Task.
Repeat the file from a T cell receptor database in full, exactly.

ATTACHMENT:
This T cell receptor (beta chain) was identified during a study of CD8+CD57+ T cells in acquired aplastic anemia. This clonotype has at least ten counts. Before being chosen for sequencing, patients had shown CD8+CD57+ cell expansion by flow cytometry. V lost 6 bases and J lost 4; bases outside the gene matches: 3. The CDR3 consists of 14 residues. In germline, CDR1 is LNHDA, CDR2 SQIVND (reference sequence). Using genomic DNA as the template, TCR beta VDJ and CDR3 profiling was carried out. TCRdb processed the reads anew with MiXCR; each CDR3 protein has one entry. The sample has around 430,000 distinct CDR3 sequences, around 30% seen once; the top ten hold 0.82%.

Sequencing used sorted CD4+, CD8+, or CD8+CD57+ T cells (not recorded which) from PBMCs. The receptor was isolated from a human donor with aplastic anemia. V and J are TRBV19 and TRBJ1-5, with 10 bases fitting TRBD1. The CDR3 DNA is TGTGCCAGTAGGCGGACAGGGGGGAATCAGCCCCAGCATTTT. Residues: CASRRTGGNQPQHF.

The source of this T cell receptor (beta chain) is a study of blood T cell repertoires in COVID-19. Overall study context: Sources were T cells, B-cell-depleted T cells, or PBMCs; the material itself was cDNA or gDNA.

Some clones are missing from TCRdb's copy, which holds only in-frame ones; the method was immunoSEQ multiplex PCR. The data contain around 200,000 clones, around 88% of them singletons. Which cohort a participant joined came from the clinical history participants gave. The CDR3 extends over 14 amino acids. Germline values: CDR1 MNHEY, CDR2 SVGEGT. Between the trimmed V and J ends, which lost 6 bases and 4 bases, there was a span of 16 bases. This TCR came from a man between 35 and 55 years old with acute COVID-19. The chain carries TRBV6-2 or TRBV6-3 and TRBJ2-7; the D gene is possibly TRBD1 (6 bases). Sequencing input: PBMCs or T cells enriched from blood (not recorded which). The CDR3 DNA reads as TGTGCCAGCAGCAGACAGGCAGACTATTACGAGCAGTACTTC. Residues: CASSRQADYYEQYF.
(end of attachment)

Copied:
This T cell receptor (beta chain) was identified during a study of CD8+CD57+ T cells in acquired aplastic anemia. This clonotype has at least ten counts. Before being chosen for sequencing, patients had shown CD8+CD57+ cell expansion by flow cytometry. V lost 6 bases and J lost 4; bases outside the gene matches: 3. The CDR3 consists of 14 residues. In germline, CDR1 is LNHDA, CDR2 SQIVND (reference sequence). Using genomic DNA as the template, TCR beta VDJ and CDR3 profiling was carried out. TCRdb processed the reads anew with MiXCR; each CDR3 protein has one entry. The sample has around 430,000 distinct CDR3 sequences, around 30% seen once; the top ten hold 0.82%.

Sequencing used sorted CD4+, CD8+, or CD8+CD57+ T cells (not recorded which) from PBMCs. The receptor was isolated from a human donor with aplastic anemia. V and J are TRBV19 and TRBJ1-5, with 10 bases fitting TRBD1. The CDR3 DNA is TGTGCCAGTAGGCGGACAGGGGGGAATCAGCCCCAGCATTTT. Residues: CASRRTGGNQPQHF.

The source of this T cell receptor (beta chain) is a study of blood T cell repertoires in COVID-19. Overall study context: Sources were T cells, B-cell-depleted T cells, or PBMCs; the material itself was cDNA or gDNA.

Some clones are missing from TCRdb's copy, which holds only in-frame ones; the method was immunoSEQ multiplex PCR. The data contain around 200,000 clones, around 88% of them singletons. Which cohort a participant joined came from the clinical history participants gave. The CDR3 extends over 14 amino acids. Germline values: CDR1 MNHEY, CDR2 SVGEGT. Between the trimmed V and J ends, which lost 6 bases and 4 bases, there was a span of 16 bases. This TCR came from a man between 35 and 55 years old with acute COVID-19. The chain carries TRBV6-2 or TRBV6-3 and TRBJ2-7; the D gene is possibly TRBD1 (6 bases). Sequencing input: PBMCs or T cells enriched from blood (not recorded which). The CDR3 DNA reads as TGTGCCAGCAGCAGACAGGCAGACTATTACGAGCAGTACTTC. Residues: CASSRQADYYEQYF.